UPDATED: SCDOT closes I-95 due to flooding
September 20, 2018
Interstate 95 is reopening at 4 p.m., EDT Friday, Sept. 21 in both Dillon and Florence counties, according to a news release from the South Carolina Department of Transportation.
The agency had closed a lengthy stretch of I-95 in both directions due to flooding at the Great Pee Dee River at mile marker 175. SCDOT reports that there are “widespread road closures” due to flooding on primary and secondary routes throughout the Pee Dee.
Due to flooding from Hurricane Florence, large segments of I-95 remain closed in North Carolina beginning at mile marker 13, US Route 74.
SCDOT reports that upstream floodwaters are now making their way into the northeast region of the state, prompting additional flood mitigation efforts on US 501, US 378 and on US 17 in Georgetown. Repair efforts are beginning in the north-central portion of the state as floodwaters recede. There are 169 active road closures due to Hurricane Florence as of Friday afternoon.
South Carolina road conditions can be viewed here.
Motorists are strongly advised not to travel in southeastern and south-central North Carolina due to flooding, according to a bulletin on the North Carolina Department of Transportation’s website. Affected areas include south of U.S. 264 and east of I-73/I-74.
NCDOT has begun an assessment of road conditions as well as railway, ferry, aviation and Department of Motor Vehicle assets. As of 3 p.m. Wednesday, about 800 sections of road were closed, with about 750 of those in the eastern half of the state. Most of the closures are due to flooding, however, a NCDOT news release notes that some are blocked by debris left in the wake of Florence’s landfall near Wrightsville Beach on Sept. 14.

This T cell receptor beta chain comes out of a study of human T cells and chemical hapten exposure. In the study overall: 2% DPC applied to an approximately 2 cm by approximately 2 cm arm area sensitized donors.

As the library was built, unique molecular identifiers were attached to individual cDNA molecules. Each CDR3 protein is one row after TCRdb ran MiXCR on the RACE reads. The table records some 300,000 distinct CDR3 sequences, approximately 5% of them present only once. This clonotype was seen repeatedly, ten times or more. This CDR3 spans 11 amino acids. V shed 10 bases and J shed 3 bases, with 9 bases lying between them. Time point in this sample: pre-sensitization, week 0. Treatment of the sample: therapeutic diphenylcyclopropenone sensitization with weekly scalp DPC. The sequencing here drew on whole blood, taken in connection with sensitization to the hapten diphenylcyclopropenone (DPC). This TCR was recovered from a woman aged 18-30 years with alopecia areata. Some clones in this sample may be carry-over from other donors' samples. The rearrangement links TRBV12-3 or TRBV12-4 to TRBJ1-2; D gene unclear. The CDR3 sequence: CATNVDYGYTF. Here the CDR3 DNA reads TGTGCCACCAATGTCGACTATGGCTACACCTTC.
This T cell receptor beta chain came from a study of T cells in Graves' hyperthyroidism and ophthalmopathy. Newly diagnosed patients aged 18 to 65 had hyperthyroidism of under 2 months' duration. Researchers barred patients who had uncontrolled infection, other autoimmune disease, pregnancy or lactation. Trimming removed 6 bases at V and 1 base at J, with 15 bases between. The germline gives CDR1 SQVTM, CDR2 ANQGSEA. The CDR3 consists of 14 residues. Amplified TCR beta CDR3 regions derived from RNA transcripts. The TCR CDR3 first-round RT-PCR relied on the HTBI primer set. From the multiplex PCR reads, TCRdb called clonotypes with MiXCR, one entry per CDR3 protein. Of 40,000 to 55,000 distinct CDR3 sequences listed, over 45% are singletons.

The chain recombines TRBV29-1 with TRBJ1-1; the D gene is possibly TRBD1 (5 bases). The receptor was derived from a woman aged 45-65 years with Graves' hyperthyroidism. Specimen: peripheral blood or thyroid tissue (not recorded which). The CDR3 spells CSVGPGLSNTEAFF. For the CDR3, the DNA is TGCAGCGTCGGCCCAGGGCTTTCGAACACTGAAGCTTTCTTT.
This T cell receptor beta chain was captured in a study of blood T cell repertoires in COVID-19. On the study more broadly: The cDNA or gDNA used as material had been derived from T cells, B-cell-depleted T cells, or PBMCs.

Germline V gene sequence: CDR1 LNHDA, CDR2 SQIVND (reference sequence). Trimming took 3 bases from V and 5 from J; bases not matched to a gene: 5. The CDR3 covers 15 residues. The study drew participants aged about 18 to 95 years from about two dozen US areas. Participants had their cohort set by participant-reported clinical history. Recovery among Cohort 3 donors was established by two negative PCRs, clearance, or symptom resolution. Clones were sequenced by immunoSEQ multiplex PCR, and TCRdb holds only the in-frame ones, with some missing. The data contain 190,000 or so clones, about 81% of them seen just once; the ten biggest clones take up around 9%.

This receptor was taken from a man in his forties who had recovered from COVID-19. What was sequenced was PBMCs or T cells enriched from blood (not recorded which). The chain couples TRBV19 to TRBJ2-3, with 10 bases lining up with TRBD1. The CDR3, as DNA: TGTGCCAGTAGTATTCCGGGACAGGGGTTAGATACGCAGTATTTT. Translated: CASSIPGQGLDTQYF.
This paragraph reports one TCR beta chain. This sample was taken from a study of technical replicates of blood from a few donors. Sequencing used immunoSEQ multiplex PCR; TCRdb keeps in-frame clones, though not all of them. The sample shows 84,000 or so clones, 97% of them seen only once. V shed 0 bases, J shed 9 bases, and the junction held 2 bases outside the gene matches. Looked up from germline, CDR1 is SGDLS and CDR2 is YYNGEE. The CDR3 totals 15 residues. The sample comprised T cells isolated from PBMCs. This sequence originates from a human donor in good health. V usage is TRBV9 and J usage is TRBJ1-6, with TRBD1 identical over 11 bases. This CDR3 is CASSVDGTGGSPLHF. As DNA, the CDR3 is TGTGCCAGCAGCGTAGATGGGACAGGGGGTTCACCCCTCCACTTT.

“In some areas, water has receded and NCDOT crews have been able to inspect roads and bridges to determine whether they are safe to open, or will need repairs and must remain closed,” according to the release. “However, in many communities there is still a wait for water to drain away. And other roads may become flooded as rivers, such as the Neuse, reach flood stage later in the week. Because the status of many roads can change on short notice, the department continues to urge people to not drive into impacted areas of the state for their own safety.”
An updated list of road closures is being maintained at DriveNC.gov.
Currently, there are 11 river gauge sites in major flood across the Carolinas. Several gauges are above or forecast to crest above record levels. Here is the latest river observations and forecasts: https://t.co/FRO7lx1Wex #scwx#ncws #flooding #Florence pic.twitter.com/hmzN9Wmdhk
— NWS Charleston, SC (@NWSCharlestonSC) September 19, 2018